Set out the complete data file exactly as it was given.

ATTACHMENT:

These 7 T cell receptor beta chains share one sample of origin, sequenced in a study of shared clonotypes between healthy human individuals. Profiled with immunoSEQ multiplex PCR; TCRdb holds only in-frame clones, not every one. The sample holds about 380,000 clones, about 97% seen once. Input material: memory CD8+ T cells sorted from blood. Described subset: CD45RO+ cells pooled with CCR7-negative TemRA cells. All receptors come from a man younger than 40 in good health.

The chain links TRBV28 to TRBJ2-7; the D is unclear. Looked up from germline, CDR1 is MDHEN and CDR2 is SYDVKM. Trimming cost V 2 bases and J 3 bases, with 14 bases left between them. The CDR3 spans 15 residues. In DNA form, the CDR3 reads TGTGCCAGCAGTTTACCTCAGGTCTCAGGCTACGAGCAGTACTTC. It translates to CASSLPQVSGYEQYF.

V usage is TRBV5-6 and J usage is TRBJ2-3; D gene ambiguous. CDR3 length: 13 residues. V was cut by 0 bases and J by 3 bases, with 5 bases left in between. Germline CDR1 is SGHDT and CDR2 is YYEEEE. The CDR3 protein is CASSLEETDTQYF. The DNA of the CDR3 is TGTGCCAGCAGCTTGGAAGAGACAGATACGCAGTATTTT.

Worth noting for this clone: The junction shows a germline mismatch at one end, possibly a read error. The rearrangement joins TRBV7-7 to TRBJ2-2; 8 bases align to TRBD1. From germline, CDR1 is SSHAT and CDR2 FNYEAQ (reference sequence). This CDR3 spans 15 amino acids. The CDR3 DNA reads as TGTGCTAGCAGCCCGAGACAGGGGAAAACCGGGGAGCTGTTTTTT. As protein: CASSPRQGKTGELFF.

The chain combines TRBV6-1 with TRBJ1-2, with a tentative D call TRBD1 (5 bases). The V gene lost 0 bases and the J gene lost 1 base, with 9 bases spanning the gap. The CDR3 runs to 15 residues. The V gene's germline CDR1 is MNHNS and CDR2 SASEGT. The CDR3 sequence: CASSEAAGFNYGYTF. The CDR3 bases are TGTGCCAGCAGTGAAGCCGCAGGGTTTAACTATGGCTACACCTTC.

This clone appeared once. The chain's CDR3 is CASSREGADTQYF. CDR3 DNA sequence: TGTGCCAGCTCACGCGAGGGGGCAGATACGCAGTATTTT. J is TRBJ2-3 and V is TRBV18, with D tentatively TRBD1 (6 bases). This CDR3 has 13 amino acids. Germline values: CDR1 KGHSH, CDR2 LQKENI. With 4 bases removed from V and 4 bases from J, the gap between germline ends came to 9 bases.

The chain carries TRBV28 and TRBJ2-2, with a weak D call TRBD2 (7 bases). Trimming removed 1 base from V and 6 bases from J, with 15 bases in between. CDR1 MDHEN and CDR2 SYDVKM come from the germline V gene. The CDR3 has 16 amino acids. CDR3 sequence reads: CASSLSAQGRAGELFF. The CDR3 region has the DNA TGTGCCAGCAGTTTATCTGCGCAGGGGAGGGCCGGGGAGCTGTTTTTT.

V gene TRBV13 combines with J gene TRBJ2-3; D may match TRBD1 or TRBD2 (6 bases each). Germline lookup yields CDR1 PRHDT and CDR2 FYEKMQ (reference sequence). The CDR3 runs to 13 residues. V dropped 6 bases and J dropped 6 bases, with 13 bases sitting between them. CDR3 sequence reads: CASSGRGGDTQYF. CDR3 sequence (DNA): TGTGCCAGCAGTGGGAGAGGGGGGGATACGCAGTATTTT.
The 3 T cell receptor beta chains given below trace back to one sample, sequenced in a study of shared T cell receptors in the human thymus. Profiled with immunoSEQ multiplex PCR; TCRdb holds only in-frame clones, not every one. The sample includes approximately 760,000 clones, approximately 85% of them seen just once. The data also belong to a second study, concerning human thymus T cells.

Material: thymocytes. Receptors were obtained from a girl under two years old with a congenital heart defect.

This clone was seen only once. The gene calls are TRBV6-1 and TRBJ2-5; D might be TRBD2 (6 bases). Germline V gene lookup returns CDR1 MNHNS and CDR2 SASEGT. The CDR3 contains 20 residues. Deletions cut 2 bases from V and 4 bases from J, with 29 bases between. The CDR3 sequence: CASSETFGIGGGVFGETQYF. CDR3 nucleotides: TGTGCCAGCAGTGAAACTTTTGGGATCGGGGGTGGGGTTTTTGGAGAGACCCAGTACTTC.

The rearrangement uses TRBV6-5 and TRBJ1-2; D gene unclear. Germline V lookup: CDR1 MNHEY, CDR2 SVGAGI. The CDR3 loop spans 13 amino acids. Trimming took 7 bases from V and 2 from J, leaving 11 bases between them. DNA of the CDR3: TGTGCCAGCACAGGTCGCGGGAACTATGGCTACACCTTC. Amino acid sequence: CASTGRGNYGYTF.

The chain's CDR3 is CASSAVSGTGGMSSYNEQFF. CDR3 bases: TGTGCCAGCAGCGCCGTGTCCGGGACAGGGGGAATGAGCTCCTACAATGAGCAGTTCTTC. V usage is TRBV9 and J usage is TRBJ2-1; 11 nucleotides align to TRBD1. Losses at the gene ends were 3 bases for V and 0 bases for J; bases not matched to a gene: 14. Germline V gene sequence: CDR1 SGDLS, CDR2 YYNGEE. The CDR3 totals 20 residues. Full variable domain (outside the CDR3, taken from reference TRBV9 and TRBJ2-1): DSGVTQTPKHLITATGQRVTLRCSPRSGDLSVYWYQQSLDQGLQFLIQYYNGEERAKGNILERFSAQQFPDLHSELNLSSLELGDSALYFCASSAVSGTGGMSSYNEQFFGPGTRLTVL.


These 7 T cell receptor beta chains share one sample of origin, sequenced in a study of shared clonotypes between healthy human individuals. Profiled with immunoSEQ multiplex PCR; TCRdb holds only in-frame clones, not every one. The sample holds about 380,000 clones, about 97% seen once. Input material: memory CD8+ T cells sorted from blood. Described subset: CD45RO+ cells pooled with CCR7-negative TemRA cells. All receptors come from a man younger than 40 in good health.

The chain links TRBV28 to TRBJ2-7; the D is unclear. Looked up from germline, CDR1 is MDHEN and CDR2 is SYDVKM. Trimming cost V 2 bases and J 3 bases, with 14 bases left between them. The CDR3 spans 15 residues. In DNA form, the CDR3 reads TGTGCCAGCAGTTTACCTCAGGTCTCAGGCTACGAGCAGTACTTC. It translates to CASSLPQVSGYEQYF.

V usage is TRBV5-6 and J usage is TRBJ2-3; D gene ambiguous. CDR3 length: 13 residues. V was cut by 0 bases and J by 3 bases, with 5 bases left in between. Germline CDR1 is SGHDT and CDR2 is YYEEEE. The CDR3 protein is CASSLEETDTQYF. The DNA of the CDR3 is TGTGCCAGCAGCTTGGAAGAGACAGATACGCAGTATTTT.

Worth noting for this clone: The junction shows a germline mismatch at one end, possibly a read error. The rearrangement joins TRBV7-7 to TRBJ2-2; 8 bases align to TRBD1. From germline, CDR1 is SSHAT and CDR2 FNYEAQ (reference sequence). This CDR3 spans 15 amino acids. The CDR3 DNA reads as TGTGCTAGCAGCCCGAGACAGGGGAAAACCGGGGAGCTGTTTTTT. As protein: CASSPRQGKTGELFF.

The chain combines TRBV6-1 with TRBJ1-2, with a tentative D call TRBD1 (5 bases). The V gene lost 0 bases and the J gene lost 1 base, with 9 bases spanning the gap. The CDR3 runs to 15 residues. The V gene's germline CDR1 is MNHNS and CDR2 SASEGT. The CDR3 sequence: CASSEAAGFNYGYTF. The CDR3 bases are TGTGCCAGCAGTGAAGCCGCAGGGTTTAACTATGGCTACACCTTC.

This clone appeared once. The chain's CDR3 is CASSREGADTQYF. CDR3 DNA sequence: TGTGCCAGCTCACGCGAGGGGGCAGATACGCAGTATTTT. J is TRBJ2-3 and V is TRBV18, with D tentatively TRBD1 (6 bases). This CDR3 has 13 amino acids. Germline values: CDR1 KGHSH, CDR2 LQKENI. With 4 bases removed from V and 4 bases from J, the gap between germline ends came to 9 bases.

The chain carries TRBV28 and TRBJ2-2, with a weak D call TRBD2 (7 bases). Trimming removed 1 base from V and 6 bases from J, with 15 bases in between. CDR1 MDHEN and CDR2 SYDVKM come from the germline V gene. The CDR3 has 16 amino acids. CDR3 sequence reads: CASSLSAQGRAGELFF. The CDR3 region has the DNA TGTGCCAGCAGTTTATCTGCGCAGGGGAGGGCCGGGGAGCTGTTTTTT.

V gene TRBV13 combines with J gene TRBJ2-3; D may match TRBD1 or TRBD2 (6 bases each). Germline lookup yields CDR1 PRHDT and CDR2 FYEKMQ (reference sequence). The CDR3 runs to 13 residues. V dropped 6 bases and J dropped 6 bases, with 13 bases sitting between them. CDR3 sequence reads: CASSGRGGDTQYF. CDR3 sequence (DNA): TGTGCCAGCAGTGGGAGAGGGGGGGATACGCAGTATTTT.
The 3 T cell receptor beta chains given below trace back to one sample, sequenced in a study of shared T cell receptors in the human thymus. Profiled with immunoSEQ multiplex PCR; TCRdb holds only in-frame clones, not every one. The sample includes approximately 760,000 clones, approximately 85% of them seen just once. The data also belong to a second study, concerning human thymus T cells.

Material: thymocytes. Receptors were obtained from a girl under two years old with a congenital heart defect.

This clone was seen only once. The gene calls are TRBV6-1 and TRBJ2-5; D might be TRBD2 (6 bases). Germline V gene lookup returns CDR1 MNHNS and CDR2 SASEGT. The CDR3 contains 20 residues. Deletions cut 2 bases from V and 4 bases from J, with 29 bases between. The CDR3 sequence: CASSETFGIGGGVFGETQYF. CDR3 nucleotides: TGTGCCAGCAGTGAAACTTTTGGGATCGGGGGTGGGGTTTTTGGAGAGACCCAGTACTTC.

The rearrangement uses TRBV6-5 and TRBJ1-2; D gene unclear. Germline V lookup: CDR1 MNHEY, CDR2 SVGAGI. The CDR3 loop spans 13 amino acids. Trimming took 7 bases from V and 2 from J, leaving 11 bases between them. DNA of the CDR3: TGTGCCAGCACAGGTCGCGGGAACTATGGCTACACCTTC. Amino acid sequence: CASTGRGNYGYTF.

The chain's CDR3 is CASSAVSGTGGMSSYNEQFF. CDR3 bases: TGTGCCAGCAGCGCCGTGTCCGGGACAGGGGGAATGAGCTCCTACAATGAGCAGTTCTTC. V usage is TRBV9 and J usage is TRBJ2-1; 11 nucleotides align to TRBD1. Losses at the gene ends were 3 bases for V and 0 bases for J; bases not matched to a gene: 14. Germline V gene sequence: CDR1 SGDLS, CDR2 YYNGEE. The CDR3 totals 20 residues. Full variable domain (outside the CDR3, taken from reference TRBV9 and TRBJ2-1): DSGVTQTPKHLITATGQRVTLRCSPRSGDLSVYWYQQSLDQGLQFLIQYYNGEERAKGNILERFSAQQFPDLHSELNLSSLELGDSALYFCASSAVSGTGGMSSYNEQFFGPGTRLTVL.